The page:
I watched most of day 2 on TV. But I popped on TMS for a few mins in the afternoon when I got the car cleaned. I was lucky enough to hear Geoffrey Boycott off his long run. “The England batsmen were awful. Dreadful. They basically lost the game in 4 hours”.
Was he right? Unless something miraculous happens on days 3 and 4 then he probably is. Although the contrarian Ed Smith did his best to excuse their performance by arguing that batting conditions were tricky, three things make me side with Sir Geoff:
1. Four of England’s top eight (so half the ‘batsmen’) got out playing lamentable shots in the conditions – Ballance, Moeen, Dawson, and yes, Joe Root too.
2. Maharaj, the bloody spinner, picked up three of the wickets. He recorded the best figures by a slow bowler in a Trent Bridge test for ten years!
3. Last but clearly not least, England have been prone to this kind of collapse for 2/3 years. It’s like clockwork. As soon as the pitch offers something for the bowlers (whether it’s seam movement, swing or spin) our batsmen generally collapse in a heap.
Once one has identified a long-term trend, it’s pretty hard for excuses to hold any water. Our batsmen seem to have one way of playing – attack, attack, attack – and with one or two exceptions they rarely seem prepared to graft.
The bottom line is that we never learn. We never adapt. It’s almost like they’re shrugging their shoulders and saying “well, that’s the way we play”.
Well, here are the damning statistics: playing this way has resulted in eight defeats (two to Pakistan, one to Bangladesh, four to India, and in all likelihood one to South Africa) in our last 13 tests. That’s pretty much as bad as the 1990s.
The only defence (weak as it is) our players could make is that the CEO of the ECB (who is, after all, their boss) wants them to play this way: “you’ve got to be prepared to lose to win games”. Many might see this as code for “who cares about results as long as we play entertaining cricket and the money rolls in”. Tell that to the accountants at Trent Bridge if they’re issuing partial or full refunds to day 4 ticket holders.
The other thing that strikes me is that the assessment above is deja vu. Weren’t we all saying exactly the same things about our white ball team a few weeks ago: when the pitch is flat we make 350 every time, but when conditions help the bowlers our batsmen play in exactly the same way and crumble like a stale chocolate brownie. There’s clearly a pattern.
I’m not going to pretend that I have all the answers. But the obvious theory is that our cricketers are being asked to do something very difficult indeed i.e. make continuous transitions from T20 and uber-attacking ODI cricket to test matches within the space of a few days or a couple of weeks. That’s bloody hard to do.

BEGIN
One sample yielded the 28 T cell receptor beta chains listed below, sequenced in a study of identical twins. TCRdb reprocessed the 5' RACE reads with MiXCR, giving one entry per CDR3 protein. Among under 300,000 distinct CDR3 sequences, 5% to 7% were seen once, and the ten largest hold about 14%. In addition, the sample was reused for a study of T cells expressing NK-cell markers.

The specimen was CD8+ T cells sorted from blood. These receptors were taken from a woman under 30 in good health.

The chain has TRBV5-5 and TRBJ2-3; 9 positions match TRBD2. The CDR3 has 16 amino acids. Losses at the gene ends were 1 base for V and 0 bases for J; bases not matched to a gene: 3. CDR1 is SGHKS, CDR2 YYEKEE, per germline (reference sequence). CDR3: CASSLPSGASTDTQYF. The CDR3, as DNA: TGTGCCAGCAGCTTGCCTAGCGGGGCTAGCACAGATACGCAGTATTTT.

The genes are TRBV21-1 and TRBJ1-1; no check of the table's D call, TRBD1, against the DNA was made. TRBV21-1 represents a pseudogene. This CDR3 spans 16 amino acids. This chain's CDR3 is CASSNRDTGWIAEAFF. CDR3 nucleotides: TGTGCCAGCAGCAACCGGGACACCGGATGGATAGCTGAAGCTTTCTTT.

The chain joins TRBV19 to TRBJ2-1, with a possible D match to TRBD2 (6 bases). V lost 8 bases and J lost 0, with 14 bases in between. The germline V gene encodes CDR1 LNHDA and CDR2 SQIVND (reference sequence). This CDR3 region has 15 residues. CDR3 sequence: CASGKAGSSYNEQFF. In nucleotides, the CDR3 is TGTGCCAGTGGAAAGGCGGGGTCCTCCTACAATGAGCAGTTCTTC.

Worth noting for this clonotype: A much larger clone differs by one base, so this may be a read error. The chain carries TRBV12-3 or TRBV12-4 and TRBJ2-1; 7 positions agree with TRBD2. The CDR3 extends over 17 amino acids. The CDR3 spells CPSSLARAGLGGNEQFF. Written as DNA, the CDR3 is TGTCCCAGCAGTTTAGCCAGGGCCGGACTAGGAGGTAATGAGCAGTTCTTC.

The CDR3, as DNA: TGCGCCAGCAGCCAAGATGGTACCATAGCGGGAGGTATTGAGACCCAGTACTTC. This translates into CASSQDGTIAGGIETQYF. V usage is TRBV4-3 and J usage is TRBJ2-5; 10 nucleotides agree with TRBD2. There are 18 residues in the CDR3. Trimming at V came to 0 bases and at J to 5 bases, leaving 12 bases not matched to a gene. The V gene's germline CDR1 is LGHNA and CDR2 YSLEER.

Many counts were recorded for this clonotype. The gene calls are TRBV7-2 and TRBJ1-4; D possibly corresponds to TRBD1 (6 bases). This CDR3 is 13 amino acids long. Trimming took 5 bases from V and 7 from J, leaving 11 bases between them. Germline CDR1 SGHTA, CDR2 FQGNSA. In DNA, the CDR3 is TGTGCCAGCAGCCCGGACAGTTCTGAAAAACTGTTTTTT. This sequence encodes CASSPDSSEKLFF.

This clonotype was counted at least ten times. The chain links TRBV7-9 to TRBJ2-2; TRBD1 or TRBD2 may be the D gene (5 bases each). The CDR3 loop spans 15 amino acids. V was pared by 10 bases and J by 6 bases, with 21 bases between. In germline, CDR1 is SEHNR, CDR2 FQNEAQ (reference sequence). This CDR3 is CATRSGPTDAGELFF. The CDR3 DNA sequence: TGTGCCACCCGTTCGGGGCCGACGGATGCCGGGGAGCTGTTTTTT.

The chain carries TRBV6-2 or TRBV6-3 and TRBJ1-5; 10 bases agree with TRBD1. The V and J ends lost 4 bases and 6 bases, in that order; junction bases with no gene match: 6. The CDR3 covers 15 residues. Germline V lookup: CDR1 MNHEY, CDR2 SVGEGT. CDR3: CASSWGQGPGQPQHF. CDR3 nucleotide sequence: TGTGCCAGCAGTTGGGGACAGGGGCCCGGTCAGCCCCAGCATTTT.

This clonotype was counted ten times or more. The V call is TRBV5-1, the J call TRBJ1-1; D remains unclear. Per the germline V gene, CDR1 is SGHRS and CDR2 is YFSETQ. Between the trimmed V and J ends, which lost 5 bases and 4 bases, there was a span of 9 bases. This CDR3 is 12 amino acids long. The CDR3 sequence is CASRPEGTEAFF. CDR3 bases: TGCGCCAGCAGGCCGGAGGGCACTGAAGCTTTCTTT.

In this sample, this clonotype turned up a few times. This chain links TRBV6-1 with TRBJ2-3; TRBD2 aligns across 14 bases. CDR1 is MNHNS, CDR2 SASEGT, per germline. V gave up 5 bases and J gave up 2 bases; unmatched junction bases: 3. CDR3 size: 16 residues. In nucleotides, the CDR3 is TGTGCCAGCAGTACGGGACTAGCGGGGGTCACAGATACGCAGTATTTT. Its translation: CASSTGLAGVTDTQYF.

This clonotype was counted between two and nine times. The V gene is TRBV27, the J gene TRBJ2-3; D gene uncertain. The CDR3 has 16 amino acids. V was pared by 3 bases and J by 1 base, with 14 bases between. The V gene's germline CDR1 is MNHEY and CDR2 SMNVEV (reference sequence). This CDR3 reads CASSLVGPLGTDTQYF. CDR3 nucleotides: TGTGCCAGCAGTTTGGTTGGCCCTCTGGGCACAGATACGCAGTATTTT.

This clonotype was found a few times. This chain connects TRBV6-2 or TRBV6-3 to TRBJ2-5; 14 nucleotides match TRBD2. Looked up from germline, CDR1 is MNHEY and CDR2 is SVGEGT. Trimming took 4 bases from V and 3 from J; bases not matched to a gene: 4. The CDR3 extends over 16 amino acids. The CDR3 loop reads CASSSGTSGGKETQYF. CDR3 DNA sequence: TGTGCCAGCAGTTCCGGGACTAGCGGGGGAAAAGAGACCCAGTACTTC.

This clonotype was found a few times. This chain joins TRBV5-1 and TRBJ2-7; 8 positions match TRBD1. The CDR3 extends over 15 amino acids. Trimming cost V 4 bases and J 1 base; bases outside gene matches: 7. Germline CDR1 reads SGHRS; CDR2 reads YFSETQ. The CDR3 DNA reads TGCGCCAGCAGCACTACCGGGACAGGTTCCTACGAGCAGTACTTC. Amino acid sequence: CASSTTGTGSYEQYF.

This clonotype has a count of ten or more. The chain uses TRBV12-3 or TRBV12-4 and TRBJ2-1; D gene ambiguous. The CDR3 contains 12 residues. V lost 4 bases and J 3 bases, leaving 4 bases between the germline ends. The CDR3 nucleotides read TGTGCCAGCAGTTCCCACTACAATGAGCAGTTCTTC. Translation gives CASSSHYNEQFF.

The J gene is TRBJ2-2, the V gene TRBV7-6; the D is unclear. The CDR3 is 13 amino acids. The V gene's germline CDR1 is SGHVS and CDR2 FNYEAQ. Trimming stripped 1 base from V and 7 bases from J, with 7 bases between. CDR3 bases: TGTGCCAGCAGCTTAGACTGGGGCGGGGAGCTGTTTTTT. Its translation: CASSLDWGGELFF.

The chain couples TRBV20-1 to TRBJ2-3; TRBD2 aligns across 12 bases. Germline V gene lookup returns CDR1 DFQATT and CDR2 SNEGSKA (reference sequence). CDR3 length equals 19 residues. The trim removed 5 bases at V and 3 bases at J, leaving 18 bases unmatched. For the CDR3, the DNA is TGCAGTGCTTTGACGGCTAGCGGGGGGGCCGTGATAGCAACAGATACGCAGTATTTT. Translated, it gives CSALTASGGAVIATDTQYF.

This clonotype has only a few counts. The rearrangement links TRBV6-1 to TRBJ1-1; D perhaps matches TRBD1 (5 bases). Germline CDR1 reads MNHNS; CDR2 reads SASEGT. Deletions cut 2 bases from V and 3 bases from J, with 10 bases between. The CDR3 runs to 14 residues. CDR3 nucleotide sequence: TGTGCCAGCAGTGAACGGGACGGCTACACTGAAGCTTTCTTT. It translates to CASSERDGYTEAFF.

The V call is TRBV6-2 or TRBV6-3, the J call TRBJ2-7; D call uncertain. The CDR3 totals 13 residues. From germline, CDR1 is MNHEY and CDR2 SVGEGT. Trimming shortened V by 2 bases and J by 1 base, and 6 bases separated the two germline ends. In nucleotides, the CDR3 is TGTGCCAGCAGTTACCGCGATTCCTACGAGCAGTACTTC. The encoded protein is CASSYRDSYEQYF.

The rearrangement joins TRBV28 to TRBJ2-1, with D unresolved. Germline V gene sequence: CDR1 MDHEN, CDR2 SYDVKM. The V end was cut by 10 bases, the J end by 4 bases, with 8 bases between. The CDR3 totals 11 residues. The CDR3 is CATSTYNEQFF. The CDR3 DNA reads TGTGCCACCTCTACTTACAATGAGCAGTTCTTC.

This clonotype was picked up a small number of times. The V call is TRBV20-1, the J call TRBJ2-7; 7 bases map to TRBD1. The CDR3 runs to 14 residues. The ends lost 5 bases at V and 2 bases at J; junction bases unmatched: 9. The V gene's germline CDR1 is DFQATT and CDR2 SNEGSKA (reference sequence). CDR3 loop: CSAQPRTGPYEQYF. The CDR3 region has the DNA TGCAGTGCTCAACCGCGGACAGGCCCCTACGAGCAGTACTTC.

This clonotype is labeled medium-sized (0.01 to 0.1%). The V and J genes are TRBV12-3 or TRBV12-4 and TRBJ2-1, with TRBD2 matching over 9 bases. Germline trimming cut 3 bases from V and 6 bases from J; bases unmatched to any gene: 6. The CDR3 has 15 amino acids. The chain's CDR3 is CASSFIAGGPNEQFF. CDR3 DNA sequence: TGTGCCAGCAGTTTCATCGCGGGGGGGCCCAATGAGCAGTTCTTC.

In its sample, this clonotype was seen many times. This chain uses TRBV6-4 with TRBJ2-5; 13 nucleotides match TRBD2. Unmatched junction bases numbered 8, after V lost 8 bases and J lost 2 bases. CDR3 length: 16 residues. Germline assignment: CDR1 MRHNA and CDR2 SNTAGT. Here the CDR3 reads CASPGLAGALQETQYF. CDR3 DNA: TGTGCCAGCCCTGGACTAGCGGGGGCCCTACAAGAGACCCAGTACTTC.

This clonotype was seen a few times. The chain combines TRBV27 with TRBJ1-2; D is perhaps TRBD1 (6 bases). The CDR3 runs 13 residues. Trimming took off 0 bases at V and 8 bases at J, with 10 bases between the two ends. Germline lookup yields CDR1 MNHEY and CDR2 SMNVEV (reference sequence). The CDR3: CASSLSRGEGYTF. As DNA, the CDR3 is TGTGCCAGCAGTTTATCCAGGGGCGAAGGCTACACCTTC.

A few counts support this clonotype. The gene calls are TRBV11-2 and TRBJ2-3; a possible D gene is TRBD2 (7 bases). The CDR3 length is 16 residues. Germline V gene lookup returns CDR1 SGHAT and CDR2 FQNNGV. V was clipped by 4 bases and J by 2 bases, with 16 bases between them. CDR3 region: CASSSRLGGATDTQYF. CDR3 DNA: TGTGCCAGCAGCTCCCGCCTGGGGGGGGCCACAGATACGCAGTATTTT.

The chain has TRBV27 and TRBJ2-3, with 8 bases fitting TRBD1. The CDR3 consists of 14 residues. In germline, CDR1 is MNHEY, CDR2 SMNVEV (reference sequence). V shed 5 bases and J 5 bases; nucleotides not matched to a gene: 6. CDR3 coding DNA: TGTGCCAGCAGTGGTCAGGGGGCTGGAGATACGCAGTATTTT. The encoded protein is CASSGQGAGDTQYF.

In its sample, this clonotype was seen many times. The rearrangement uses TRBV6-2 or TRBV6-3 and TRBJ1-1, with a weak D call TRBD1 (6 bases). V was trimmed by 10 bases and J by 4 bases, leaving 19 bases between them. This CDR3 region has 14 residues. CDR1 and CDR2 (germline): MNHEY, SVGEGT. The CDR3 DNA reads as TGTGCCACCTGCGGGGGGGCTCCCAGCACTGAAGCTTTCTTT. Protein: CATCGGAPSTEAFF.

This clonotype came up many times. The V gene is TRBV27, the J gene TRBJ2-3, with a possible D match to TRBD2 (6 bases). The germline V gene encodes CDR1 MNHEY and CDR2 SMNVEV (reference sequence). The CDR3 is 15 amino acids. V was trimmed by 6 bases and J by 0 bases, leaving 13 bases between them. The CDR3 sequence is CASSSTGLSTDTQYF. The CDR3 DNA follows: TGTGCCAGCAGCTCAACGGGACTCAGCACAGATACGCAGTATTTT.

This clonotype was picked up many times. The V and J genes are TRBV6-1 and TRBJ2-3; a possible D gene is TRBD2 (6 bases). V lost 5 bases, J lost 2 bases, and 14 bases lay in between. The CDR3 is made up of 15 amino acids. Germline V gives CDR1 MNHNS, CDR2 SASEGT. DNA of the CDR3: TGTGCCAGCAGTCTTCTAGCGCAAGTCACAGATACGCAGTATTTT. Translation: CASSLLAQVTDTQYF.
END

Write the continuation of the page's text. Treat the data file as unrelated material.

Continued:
At one point yesterday I surmised that only the most gifted players, like Joe Root for example, are able to make this transition effectively. However, I’m not so sure that Root changes the way he plays much either:
Yesterday Joe made a beautiful 78 but it came off just 76 balls – in other words, he was still pretty much in one-day mode. His enormous talent just allowed him to get away with it for longer. And let’s not forget that he still got out to a truly awful shot like many of his teammates. I might also mention that his conversation rate remains disappointing for a genuinely top class player.
So what’s the answer? I really don’t know. The only players that can graft, like Alastair Cook, don’t play in our white ball teams. And one could argue that it affected his test form when he did. One solution is to pick specialist (separate) limited overs and test teams. But this seems like a non-starter. How exactly can one justify dropping the likes of Ben Stokes from the T20 team?
Because we’re dealing with an imperfect situation, perhaps we’ll just have to accept that our test team are going to bat like headless chickens every so often. This involves hoping and praying that hard work (and perhaps a different approach from the coaches) enables our batsmen to improve, and learn how to make transitions more successfully.
What’s really annoying, however, is that the so called revolution under Strauss / Bayliss / Harrison (blame whoever you want) was supposed to win us an international white ball trophy whilst not impacting the performance of the test side.
Thus far it’s not working. We might have reached the final of the World T20, and the semi finals of the Champions Trophy (which is worse than we did under Duncan Fletcher in 2004 and Ashley Giles in 2013 by the way) but the bottom line is that the trophy cabinet remains bare.
Meanwhile, the test team hasn’t improved and its future might look somewhat bleak when Anderson and Broad retire. One might even argue that the test team has gone backwards in recent times. We’ve certainly lost a hell of a lot of games.
The silver lining, of course, is that the team is now more attractive to watch. This is particularly the case with our ODI team. But is style really enough? Isn’t sport all about winning?
If the answer to these two questions are ‘yes’ and ‘no’ then we might as well put Kevin Keegan in charge.